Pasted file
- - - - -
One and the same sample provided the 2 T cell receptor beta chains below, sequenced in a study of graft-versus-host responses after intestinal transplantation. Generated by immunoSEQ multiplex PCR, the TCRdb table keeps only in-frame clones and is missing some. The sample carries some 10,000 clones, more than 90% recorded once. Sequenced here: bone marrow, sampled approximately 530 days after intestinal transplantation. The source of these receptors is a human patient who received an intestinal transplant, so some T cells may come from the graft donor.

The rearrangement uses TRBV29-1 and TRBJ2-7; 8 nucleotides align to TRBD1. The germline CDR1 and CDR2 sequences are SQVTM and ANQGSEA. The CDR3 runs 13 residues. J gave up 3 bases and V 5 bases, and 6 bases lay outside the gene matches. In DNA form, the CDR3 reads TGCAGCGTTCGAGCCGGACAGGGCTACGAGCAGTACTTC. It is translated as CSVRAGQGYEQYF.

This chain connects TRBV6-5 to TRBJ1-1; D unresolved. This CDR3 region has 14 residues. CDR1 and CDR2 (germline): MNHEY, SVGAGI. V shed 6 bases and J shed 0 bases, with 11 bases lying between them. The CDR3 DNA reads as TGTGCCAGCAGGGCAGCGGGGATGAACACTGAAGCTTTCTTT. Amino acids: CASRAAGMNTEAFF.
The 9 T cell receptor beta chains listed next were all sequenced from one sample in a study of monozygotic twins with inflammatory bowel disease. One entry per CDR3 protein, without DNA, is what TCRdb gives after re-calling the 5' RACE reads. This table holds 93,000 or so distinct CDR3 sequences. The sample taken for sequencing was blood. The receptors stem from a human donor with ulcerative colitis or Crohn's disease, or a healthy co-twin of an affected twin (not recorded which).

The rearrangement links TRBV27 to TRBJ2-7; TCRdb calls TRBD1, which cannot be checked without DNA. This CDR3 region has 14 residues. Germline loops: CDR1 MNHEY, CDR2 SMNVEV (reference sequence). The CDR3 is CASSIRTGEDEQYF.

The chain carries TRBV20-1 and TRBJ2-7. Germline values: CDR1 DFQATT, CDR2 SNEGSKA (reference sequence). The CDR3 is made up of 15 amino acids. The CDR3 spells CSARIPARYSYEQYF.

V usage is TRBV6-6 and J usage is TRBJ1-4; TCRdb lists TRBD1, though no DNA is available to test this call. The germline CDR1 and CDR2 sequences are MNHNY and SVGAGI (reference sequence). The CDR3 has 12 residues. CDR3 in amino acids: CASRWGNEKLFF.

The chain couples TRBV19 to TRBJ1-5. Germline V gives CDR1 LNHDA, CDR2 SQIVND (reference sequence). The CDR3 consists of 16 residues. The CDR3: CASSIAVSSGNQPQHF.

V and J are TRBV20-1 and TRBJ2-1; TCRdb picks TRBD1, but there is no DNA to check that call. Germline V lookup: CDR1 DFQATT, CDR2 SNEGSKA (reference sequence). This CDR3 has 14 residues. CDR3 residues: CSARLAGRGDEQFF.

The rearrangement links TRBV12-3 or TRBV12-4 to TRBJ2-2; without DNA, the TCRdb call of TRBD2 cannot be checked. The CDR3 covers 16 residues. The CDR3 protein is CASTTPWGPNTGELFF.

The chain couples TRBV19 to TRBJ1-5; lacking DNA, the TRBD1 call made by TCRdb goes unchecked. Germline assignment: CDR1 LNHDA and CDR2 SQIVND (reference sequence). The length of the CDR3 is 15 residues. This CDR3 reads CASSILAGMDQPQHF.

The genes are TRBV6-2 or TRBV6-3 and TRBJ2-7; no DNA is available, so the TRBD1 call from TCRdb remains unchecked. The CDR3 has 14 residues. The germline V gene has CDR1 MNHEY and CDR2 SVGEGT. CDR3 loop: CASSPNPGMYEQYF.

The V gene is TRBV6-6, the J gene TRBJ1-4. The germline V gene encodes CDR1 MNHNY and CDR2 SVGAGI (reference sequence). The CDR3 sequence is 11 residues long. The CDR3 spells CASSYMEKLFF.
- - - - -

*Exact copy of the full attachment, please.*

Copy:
One and the same sample provided the 2 T cell receptor beta chains below, sequenced in a study of graft-versus-host responses after intestinal transplantation. Generated by immunoSEQ multiplex PCR, the TCRdb table keeps only in-frame clones and is missing some. The sample carries some 10,000 clones, more than 90% recorded once. Sequenced here: bone marrow, sampled approximately 530 days after intestinal transplantation. The source of these receptors is a human patient who received an intestinal transplant, so some T cells may come from the graft donor.

The rearrangement uses TRBV29-1 and TRBJ2-7; 8 nucleotides align to TRBD1. The germline CDR1 and CDR2 sequences are SQVTM and ANQGSEA. The CDR3 runs 13 residues. J gave up 3 bases and V 5 bases, and 6 bases lay outside the gene matches. In DNA form, the CDR3 reads TGCAGCGTTCGAGCCGGACAGGGCTACGAGCAGTACTTC. It is translated as CSVRAGQGYEQYF.

This chain connects TRBV6-5 to TRBJ1-1; D unresolved. This CDR3 region has 14 residues. CDR1 and CDR2 (germline): MNHEY, SVGAGI. V shed 6 bases and J shed 0 bases, with 11 bases lying between them. The CDR3 DNA reads as TGTGCCAGCAGGGCAGCGGGGATGAACACTGAAGCTTTCTTT. Amino acids: CASRAAGMNTEAFF.
The 9 T cell receptor beta chains listed next were all sequenced from one sample in a study of monozygotic twins with inflammatory bowel disease. One entry per CDR3 protein, without DNA, is what TCRdb gives after re-calling the 5' RACE reads. This table holds 93,000 or so distinct CDR3 sequences. The sample taken for sequencing was blood. The receptors stem from a human donor with ulcerative colitis or Crohn's disease, or a healthy co-twin of an affected twin (not recorded which).

The rearrangement links TRBV27 to TRBJ2-7; TCRdb calls TRBD1, which cannot be checked without DNA. This CDR3 region has 14 residues. Germline loops: CDR1 MNHEY, CDR2 SMNVEV (reference sequence). The CDR3 is CASSIRTGEDEQYF.

The chain carries TRBV20-1 and TRBJ2-7. Germline values: CDR1 DFQATT, CDR2 SNEGSKA (reference sequence). The CDR3 is made up of 15 amino acids. The CDR3 spells CSARIPARYSYEQYF.

V usage is TRBV6-6 and J usage is TRBJ1-4; TCRdb lists TRBD1, though no DNA is available to test this call. The germline CDR1 and CDR2 sequences are MNHNY and SVGAGI (reference sequence). The CDR3 has 12 residues. CDR3 in amino acids: CASRWGNEKLFF.

The chain couples TRBV19 to TRBJ1-5. Germline V gives CDR1 LNHDA, CDR2 SQIVND (reference sequence). The CDR3 consists of 16 residues. The CDR3: CASSIAVSSGNQPQHF.

V and J are TRBV20-1 and TRBJ2-1; TCRdb picks TRBD1, but there is no DNA to check that call. Germline V lookup: CDR1 DFQATT, CDR2 SNEGSKA (reference sequence). This CDR3 has 14 residues. CDR3 residues: CSARLAGRGDEQFF.

The rearrangement links TRBV12-3 or TRBV12-4 to TRBJ2-2; without DNA, the TCRdb call of TRBD2 cannot be checked. The CDR3 covers 16 residues. The CDR3 protein is CASTTPWGPNTGELFF.

The chain couples TRBV19 to TRBJ1-5; lacking DNA, the TRBD1 call made by TCRdb goes unchecked. Germline assignment: CDR1 LNHDA and CDR2 SQIVND (reference sequence). The length of the CDR3 is 15 residues. This CDR3 reads CASSILAGMDQPQHF.

The genes are TRBV6-2 or TRBV6-3 and TRBJ2-7; no DNA is available, so the TRBD1 call from TCRdb remains unchecked. The CDR3 has 14 residues. The germline V gene has CDR1 MNHEY and CDR2 SVGEGT. CDR3 loop: CASSPNPGMYEQYF.

The V gene is TRBV6-6, the J gene TRBJ1-4. The germline V gene encodes CDR1 MNHNY and CDR2 SVGAGI (reference sequence). The CDR3 sequence is 11 residues long. The CDR3 spells CASSYMEKLFF.